A Better Picture of Molecules

Phys. Rev. Focus 26, 8
A new technique gives more detailed images of molecules by measuring the quantum mechanical repulsion between the imaged molecule and a small probe molecule.
Phys. Rev. Lett. 105, 086103 (2010)
Before and after. Conventional STM image of the molecule PTCDA (top) shows little detail compared with STHM (center), which uses a single hydrogen or deuterium molecule on the probe tip. STHM measures the force of the sample against this molecule.

Under a scanning tunneling microscope (STM), molecules usually appear as indistinct blobs. But research published in the 20 August Physical Review Letters shows how a recently developed type of STM can reveal the structure of a molecule in much greater detail. In this type of STM, a single hydrogen or deuterium molecule is attached to the probe tip, and the team showed that the pressure of this molecule against the probe leads to the dramatic improvement in imaging. The technique images the effect of a force on electrical conduction through the probe, which allows a more complete picture of the molecule’s electrons than standard STM provides.

An STM works by bringing a conducting needle, or “tip,” within a nanometer of a surface to be imaged. When a voltage is applied to the tip, electrons flow between the surface and tip, and the conductance through this junction at each point on the surface is measured and used to make an image. The conductance depends on several factors, including a property of the tip and surface called the density of states, which refers to the number of quantum states available to electrons in a given energy range. These states are analogous to the orbitals of electrons in an atom or molecule. The more states, the higher the conductance, and the brighter the image at that location.

In a previous experiment, researchers led by Ruslan Temirov of the Jülich Research Center in Germany discovered they could achieve more detailed images if they covered their STM tip with hydrogen before scanning a thin film of organic (carbon-based) molecules on a metal surface. The resulting images showed bright regions for the atoms, separated by edges that corresponded to the chemical bonds between atoms. But the researchers couldn’t say exactly what this “scanning tunneling hydrogen microscopy” (STHM) was measuring.

To solve that problem, they have now repeated the experiment with deuterium, a heavier isotope of hydrogen, which they happened to have on hand. They scanned an organic molecule called PTCDA resting on a gold surface, which yielded images identical to the previous experiment. The measured conductance values indicated that the image was the product of a single molecule of deuterium attached to the tip, the team reports.

Normally the conductance through an STM junction increases exponentially as the tip approaches the surface. In the team’s experiment, however, the conductance grew relatively slowly and sometimes decreased as the tip approached the surface, over a range of about an ångström. The measurements from this range yielded the high-resolution images.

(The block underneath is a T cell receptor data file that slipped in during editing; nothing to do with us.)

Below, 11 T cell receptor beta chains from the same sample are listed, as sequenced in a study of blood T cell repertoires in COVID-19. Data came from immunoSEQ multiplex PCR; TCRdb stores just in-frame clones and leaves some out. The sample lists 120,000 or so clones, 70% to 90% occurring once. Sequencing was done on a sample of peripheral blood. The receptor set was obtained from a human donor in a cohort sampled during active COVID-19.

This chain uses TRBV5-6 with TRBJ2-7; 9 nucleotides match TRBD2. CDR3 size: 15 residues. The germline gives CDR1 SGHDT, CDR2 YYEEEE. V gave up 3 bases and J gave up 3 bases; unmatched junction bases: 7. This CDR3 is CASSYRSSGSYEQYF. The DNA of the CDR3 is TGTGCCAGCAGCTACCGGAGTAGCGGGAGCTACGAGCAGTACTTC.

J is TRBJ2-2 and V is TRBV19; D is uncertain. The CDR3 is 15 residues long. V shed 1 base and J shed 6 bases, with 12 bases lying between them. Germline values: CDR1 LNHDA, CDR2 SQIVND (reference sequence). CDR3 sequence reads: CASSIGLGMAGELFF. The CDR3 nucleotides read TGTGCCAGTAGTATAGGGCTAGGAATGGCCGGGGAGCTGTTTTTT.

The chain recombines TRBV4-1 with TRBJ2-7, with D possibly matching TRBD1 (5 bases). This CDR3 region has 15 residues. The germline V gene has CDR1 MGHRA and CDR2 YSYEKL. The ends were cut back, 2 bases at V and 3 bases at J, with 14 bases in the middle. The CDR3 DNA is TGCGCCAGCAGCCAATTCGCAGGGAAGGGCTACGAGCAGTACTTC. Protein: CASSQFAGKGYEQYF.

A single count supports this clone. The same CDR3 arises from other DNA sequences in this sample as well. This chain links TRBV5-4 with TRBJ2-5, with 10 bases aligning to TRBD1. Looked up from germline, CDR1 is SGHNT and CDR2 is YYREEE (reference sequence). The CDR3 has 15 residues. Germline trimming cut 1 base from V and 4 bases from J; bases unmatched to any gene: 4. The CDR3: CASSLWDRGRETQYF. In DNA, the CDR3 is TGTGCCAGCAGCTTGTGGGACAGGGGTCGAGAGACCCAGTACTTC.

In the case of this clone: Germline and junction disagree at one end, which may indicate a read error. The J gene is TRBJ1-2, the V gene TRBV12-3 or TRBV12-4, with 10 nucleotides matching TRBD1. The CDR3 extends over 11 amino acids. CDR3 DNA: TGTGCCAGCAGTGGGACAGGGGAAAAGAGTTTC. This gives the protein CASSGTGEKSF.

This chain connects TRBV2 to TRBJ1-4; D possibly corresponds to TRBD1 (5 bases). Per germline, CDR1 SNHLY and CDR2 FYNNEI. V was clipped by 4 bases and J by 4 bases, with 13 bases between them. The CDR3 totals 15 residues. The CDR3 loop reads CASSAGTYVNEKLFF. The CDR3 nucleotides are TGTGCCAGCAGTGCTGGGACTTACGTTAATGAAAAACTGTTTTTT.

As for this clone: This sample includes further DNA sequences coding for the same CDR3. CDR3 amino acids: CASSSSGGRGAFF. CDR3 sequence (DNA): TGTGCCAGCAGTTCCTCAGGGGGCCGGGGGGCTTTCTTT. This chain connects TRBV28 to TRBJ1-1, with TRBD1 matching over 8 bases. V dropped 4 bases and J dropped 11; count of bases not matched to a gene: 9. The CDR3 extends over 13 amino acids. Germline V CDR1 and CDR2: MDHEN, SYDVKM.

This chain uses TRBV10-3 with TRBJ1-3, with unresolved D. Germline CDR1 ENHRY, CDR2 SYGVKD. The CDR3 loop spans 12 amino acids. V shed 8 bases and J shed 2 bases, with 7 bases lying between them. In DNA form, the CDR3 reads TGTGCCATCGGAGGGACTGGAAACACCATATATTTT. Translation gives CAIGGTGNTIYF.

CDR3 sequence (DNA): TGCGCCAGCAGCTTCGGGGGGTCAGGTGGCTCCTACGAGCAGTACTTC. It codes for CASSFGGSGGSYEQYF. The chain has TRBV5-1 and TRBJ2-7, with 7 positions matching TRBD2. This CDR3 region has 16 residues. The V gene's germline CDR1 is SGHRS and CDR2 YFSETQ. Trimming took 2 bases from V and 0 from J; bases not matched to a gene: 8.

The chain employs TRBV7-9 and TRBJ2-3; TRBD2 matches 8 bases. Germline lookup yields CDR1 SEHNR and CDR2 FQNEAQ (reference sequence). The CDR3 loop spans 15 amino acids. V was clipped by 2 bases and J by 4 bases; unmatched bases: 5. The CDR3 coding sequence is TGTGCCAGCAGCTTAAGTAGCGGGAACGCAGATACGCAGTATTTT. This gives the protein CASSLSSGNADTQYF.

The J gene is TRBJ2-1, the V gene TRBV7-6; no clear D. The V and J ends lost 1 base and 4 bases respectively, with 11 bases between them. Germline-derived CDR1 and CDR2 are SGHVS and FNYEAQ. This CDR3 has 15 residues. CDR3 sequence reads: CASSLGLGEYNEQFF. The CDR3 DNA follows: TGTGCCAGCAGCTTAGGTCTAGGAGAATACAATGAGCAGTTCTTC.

The researchers explain these effects in terms of the repulsion between electrons associated with the Pauli exclusion principle, which says that two electrons can’t be in the same state and location at the same time. As the tip approaches, the electrons in the deuterium molecule are repelled from the surface, and their orbitals begin to overlap with those of the tip. So the electronic states in the tip rearrange, which changes the conductance through it.

Temirov explains that conventional STM can only probe electronic states in the sample that are within a limited range of energies, because the energy of the detected states depends on the applied voltage. With STHM the conductance also depends on the repulsion generated by Pauli exclusion, which affects states of all energies, so it gives a more complete picture. Other researchers have obtained similar results with atomic force microscopes (AFMs), Temirov says, but STMs are easier to use.

The new work “offers a very convincing and appealing interpretation of the results” of the original experiment, which were “spectacular but very confusing,” says Jan van Ruitenbeek, a nanophysics expert at Leiden University in the Netherlands. “We know now how to go about using it in other experiments and what avenues there are for improving and generalizing it.” Ruitenbeek suggests the technique could be used to identify the products of chemical reactions by imaging them.

–JR Minkel

JR Minkel is a freelance science writer in New York City.

Subject Areas

NanophysicsChemical Physics

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